Notifiable Events

Secondary legislation will prescribe the new notifiable events which must be reported to the Pensions Regulator for the purposes of the extended regime set out in the Act, but these are yet to be published. However, the consultation that preceded the Act suggested that the following new events would be notifiable events:

  • The sale of a material proportion of the business or assets of a scheme employer which has funding responsibility for at least 20% of the scheme's liabilities; and
  • Granting of security for a debt to give it priority over the debt to the scheme.

The reporting duty is broad enough to apply to other companies in an employer’s corporate group, directors and parties linked to the directors, which is more extensive than previously.

Extent of liability

As set out above, liability for the new offences set out in the Act could potentially apply to third parties in addition to directors of the company and group companies — such as lenders, professional advisers and potential purchasers of the business. For example, a lender may provide finance to support a restructure of a company, knowing it to have a deficient defined benefit scheme, on the basis that such lending is secured by first ranking security. The new finance will, therefore, rank ahead of the pension scheme liability. If the restructure is not successful, the lender will need to prove that it acted with reasonable excuse in order to avoid any criminal liability under the Act. There is an exemption for acts undertaken by an insolvency practitioner but this is unlikely to extend to advice given by the insolvency practitioner prior to his/her appointment (for example, in assisting a distressed group in considering and trying to implement a rescue). In response to concern regarding this wide scope of potentially liable parties the Government stated that it did not want to create any loopholes by which parties could avoid liability.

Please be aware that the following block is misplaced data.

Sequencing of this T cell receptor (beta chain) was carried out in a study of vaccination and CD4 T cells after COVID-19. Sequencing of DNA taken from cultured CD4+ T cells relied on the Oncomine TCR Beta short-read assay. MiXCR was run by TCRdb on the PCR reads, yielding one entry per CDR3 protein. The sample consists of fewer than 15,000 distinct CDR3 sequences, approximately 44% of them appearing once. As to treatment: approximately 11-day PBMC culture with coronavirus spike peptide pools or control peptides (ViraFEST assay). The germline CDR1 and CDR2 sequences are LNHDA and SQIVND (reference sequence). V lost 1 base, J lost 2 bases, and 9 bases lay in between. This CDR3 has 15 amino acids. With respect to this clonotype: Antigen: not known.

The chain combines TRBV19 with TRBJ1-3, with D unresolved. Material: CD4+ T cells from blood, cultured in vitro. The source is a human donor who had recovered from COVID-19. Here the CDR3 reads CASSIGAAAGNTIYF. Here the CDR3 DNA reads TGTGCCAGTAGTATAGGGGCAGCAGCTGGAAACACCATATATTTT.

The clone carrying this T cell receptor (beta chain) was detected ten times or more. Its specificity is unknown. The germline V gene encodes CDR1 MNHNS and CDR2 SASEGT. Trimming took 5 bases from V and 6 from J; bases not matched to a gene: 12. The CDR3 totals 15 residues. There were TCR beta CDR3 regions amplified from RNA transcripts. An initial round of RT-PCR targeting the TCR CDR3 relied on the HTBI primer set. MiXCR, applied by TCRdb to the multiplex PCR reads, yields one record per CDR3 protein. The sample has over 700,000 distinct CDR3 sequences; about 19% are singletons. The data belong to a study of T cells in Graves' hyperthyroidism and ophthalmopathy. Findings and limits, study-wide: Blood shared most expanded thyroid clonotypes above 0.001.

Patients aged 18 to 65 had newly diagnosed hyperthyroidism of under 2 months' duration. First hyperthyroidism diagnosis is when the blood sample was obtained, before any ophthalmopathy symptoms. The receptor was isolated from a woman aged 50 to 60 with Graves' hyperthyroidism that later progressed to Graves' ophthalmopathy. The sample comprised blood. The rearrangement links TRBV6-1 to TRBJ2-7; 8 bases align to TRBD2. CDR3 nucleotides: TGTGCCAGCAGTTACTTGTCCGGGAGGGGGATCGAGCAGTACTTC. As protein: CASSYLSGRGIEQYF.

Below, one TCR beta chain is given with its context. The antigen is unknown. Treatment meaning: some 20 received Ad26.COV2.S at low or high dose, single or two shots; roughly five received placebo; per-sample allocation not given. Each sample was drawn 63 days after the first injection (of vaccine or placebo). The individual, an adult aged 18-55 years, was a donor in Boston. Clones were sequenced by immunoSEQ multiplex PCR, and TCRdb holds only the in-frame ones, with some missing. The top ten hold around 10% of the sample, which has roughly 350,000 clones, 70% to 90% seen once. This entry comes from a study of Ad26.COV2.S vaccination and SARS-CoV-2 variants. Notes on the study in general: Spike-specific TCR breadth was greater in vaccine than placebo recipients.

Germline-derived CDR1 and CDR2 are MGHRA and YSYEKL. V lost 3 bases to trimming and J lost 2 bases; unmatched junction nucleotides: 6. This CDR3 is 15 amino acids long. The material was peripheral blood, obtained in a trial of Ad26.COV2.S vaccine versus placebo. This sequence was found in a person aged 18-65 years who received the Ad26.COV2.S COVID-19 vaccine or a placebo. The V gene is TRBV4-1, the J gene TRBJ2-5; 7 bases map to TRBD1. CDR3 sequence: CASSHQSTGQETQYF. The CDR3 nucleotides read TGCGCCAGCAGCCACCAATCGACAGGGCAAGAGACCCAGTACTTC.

The new criminal offences and regulatory sanctions will not have retrospective effect. In addition, the Pensions Regulator is expected to consult with the industry and subsequently issue guidance later this year as to how it will exercise its new powers. It is anticipated that the new powers and offences will come into effect in Autumn 2021.

Likely impact of the Act